Wednesday, September 23, 2009

God pokes through thick L.A. fog

As I drove to work in the thick L.A. fog for a second consecutive day, I searched for answers, trying to figure out why it was so foggy.... Ahoy! It hit me why it was so foggy.

God was smoking.

Yeah, OK, so it was obvious that God was smoking. But the real question was this: Why?

I imagine God must be stressed out. Perhaps the global economy is making him peeved. Or maybe he lost a lot in his 401(k). It also could have been peer pressure. If I remember correctly, Zeus is a chain smoker, and perhaps that rubbed off on the almighty.

The more I thought about it, though, all of my theories on why God was smoking made no sense. Would he really take the downtrodden economy to heart? And why would he be so stressed about his 401(k) when so many people had that happen to them, too?

On my way out of my car toward work, I walked through the fog and felt dampness on my arms. That's when something poignant hit me.... Wait a minute! God was smoking, but if you looked close, you could see moisture. God was crying, too.

Monday, September 21, 2009

Hakuna Matata: Smokey and I go full circle

Life has a crazy way of going full circle, and, sometimes, everything feels all right and perfect. I think I got that idea from "The Lion King," in which "Circle of Life" and "Hakuna Matata" are sung. Hey, I'm with you Simba, pretty kitty, "Hakuna Matata" - no worries.

My happy feelings came out when I was preparing to hike Mount San Gorgonio on Sunday. Before the hike, I stopped at the ranger's station to pick up the proper permit to hike. And, lo and behold, who was there? None other than Smokey Bear.

Smokey and I recognized each other immediately, and he greeted me with open paws. That was extremely cordial of him because we went through some combative Snooze Button Generation interviews in previous meetings. Regardless, he totally was a cool bear, and even referenced a blog entry of mine about belt buckles. It turns out he agrees with me, that a subtle and classy belt buckle is critical to a man's attire.

Smokey and I engaged in a pleasant conversation about hiking, wild fires and our love for nature. Light and breezy, our conversation made me realize that we were cool, that we have a lot in common and have a connection. Strangely, though, he made a couple comments that baffled me. One was this: "Yeah, I'm no sellout. I'd never have a job I didn't want or go to any awards ceremony if I didn't want to be there."

Another cryptic comment was: "I like sincere people. The 'Forgetting Sarah Marshall' guy - yeah, keep living in that world, babe."

At the time Smokey said those lines, I just shrugged them off. But later, I realized that yesterday (the day I ran into him) happened to be the same day of the Emmy Awards. He has been romantically linked to indie actress Chloe Sevigny, and I discovered that his words were obvious references to her.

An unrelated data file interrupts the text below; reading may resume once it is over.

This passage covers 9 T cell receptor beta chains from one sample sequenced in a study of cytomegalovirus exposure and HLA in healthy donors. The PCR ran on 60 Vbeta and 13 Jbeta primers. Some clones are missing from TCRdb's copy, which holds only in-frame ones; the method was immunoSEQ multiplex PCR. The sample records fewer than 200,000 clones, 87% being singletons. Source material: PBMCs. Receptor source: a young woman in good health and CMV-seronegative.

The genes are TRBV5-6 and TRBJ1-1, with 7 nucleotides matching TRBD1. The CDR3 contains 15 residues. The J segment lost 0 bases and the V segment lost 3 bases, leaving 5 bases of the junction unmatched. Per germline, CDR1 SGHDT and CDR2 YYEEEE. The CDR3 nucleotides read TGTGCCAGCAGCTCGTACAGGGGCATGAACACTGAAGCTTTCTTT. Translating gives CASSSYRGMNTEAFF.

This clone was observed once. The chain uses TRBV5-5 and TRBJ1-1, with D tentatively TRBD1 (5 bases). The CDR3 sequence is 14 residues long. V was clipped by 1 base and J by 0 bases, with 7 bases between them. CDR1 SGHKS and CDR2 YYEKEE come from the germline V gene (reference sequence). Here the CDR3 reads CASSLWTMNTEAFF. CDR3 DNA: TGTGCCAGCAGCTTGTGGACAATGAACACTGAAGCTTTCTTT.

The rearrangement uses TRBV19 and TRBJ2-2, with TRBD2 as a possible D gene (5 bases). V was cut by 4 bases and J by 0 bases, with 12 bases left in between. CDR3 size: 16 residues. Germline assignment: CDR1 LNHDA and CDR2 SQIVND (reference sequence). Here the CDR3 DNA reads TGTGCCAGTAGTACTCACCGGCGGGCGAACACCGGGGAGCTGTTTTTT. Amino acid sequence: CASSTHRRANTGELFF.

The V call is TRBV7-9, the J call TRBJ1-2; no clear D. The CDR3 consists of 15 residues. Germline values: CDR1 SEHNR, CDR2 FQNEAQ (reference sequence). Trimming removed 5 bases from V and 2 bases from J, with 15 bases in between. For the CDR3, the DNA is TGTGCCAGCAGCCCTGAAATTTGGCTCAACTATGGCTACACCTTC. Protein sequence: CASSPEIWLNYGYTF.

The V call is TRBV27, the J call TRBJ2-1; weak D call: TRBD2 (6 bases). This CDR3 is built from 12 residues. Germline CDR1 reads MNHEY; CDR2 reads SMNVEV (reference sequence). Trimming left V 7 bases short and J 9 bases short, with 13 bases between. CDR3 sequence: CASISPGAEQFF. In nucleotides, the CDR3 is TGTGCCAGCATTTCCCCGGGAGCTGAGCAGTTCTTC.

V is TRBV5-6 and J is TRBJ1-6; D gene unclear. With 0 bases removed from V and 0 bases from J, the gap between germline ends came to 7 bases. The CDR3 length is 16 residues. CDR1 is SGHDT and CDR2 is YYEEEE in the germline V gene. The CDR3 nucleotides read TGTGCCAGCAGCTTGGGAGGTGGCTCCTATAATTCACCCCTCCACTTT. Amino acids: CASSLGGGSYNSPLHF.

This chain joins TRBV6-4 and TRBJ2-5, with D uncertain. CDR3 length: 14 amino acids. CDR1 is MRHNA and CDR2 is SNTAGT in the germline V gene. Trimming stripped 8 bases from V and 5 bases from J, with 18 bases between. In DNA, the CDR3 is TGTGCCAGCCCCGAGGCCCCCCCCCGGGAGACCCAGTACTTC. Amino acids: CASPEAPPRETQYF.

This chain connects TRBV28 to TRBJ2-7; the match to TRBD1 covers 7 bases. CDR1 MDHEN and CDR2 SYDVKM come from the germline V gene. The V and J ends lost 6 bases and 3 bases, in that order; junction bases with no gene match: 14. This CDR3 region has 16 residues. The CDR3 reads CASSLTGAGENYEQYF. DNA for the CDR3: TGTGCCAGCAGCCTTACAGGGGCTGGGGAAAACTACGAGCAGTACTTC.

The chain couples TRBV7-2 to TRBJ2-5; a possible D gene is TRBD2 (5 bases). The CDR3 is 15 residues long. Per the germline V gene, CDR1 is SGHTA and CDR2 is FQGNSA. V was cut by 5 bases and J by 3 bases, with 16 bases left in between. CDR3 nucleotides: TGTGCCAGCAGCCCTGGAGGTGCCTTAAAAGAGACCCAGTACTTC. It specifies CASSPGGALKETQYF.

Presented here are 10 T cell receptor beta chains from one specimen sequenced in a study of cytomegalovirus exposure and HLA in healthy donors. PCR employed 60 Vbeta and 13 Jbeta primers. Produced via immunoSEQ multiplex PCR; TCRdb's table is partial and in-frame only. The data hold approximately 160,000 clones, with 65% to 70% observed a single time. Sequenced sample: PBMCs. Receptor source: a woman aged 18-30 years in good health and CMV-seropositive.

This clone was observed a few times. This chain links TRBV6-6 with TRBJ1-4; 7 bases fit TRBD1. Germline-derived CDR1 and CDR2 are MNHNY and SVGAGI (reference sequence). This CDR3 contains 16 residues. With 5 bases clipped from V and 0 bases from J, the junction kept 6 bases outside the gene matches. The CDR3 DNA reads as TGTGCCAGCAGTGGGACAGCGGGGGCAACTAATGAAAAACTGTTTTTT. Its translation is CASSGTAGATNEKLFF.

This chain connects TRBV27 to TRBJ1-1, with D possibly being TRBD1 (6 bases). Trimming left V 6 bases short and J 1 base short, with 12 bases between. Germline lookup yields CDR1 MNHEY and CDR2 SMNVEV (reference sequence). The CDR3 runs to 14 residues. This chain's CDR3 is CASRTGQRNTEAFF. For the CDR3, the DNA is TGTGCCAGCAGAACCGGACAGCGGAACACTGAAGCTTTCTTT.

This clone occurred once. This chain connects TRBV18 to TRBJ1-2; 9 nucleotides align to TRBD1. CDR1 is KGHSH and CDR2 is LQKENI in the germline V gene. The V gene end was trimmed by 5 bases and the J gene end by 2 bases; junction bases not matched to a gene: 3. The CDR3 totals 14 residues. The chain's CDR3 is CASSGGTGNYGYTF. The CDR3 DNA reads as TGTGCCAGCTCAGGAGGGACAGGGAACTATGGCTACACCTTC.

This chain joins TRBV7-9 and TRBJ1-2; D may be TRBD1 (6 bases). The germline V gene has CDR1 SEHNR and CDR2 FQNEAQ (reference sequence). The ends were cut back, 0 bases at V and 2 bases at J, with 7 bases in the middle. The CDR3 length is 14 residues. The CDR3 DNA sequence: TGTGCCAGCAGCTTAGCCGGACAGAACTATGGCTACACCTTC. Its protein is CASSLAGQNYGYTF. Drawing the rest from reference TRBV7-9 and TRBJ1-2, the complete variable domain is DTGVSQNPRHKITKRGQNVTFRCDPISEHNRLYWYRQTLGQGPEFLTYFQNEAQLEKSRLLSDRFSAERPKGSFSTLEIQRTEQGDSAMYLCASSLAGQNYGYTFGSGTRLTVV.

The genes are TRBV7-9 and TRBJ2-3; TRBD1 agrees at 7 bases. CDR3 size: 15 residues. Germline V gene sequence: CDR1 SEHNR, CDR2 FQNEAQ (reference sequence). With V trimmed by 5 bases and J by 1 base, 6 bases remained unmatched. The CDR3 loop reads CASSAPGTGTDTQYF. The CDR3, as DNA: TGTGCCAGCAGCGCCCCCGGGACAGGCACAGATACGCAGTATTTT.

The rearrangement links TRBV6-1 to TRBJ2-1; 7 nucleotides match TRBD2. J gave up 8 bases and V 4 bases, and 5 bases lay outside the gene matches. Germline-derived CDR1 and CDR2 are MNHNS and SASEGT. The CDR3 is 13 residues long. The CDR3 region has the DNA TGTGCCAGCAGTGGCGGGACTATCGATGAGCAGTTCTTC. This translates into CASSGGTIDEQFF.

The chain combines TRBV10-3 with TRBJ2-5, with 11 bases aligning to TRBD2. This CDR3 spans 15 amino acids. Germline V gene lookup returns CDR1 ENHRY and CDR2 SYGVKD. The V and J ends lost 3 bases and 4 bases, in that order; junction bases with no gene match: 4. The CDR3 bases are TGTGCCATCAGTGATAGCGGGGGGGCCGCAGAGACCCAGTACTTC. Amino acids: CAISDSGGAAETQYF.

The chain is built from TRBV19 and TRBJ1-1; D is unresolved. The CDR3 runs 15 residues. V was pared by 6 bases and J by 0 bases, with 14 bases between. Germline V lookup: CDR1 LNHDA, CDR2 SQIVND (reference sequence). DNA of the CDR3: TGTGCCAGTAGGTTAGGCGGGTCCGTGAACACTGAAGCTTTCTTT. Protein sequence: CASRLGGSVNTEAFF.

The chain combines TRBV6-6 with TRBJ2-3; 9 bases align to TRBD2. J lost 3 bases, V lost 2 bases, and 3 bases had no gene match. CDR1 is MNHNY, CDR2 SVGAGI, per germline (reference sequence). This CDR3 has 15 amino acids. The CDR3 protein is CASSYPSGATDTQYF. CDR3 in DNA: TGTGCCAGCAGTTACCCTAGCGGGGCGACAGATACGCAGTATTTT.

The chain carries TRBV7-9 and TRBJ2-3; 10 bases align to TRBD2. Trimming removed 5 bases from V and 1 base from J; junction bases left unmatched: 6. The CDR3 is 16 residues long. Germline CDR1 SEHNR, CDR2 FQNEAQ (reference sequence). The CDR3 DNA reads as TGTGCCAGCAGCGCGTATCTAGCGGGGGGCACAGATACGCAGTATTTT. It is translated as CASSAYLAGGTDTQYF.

The word is that Sevigny is disgruntled with her work on HBO's "Big Love" and would prefer to be a part of more artistic endeavors. If you examine Sevigny's face on many of the photos at the Emmys, she looks perturbed and not at all happy to be there.

At an Emmys after party, Sevigny was arm in arm with actor Jason Segal, best known for his lead role in "Forgetting Sarah Marshall," and those two apparently are dating. I'm not sure what to make of Smokey's comments, but at the bare minimum, it sounds certain that the two did date at one point, presumably when he was a part of the downtown New York art scene.

Saturday, September 19, 2009

Feed the love wolf

In June, the high school where I teach celebrated its first graduation. It was the fourth year the school had been in existence, and the first year the school had all four classes - freshmen, sophomores, juniors and seniors - on campus.

At the graduation, the keynote speaker told a story called "The Two Wolves," which is Cherokee legend. This is the story:

An old Cherokee is teaching his grandson about life and says, "A fight is going on inside me."

"It is a terrible fight, and it is between two wolves. One is evil. He is anger, envy, sorrow, regret, greed, arrogance, self-pity, guilt, resentment, inferiority, lies, false pride, superiority and ego. The other is good. He is joy, peace, love, hope, serenity, humility, kindness, benevolence, empathy, generosity, truth, compassion and faith. The same fight is going on inside you - and inside every other person, too."

The grandson then asks his grandfather, "Which wolf will win?"

The old Cherokee replies, "The one you feed."

In other words, the advice is simple: Feed the love wolf.

Wednesday, September 16, 2009

Siete Tres: The new Zima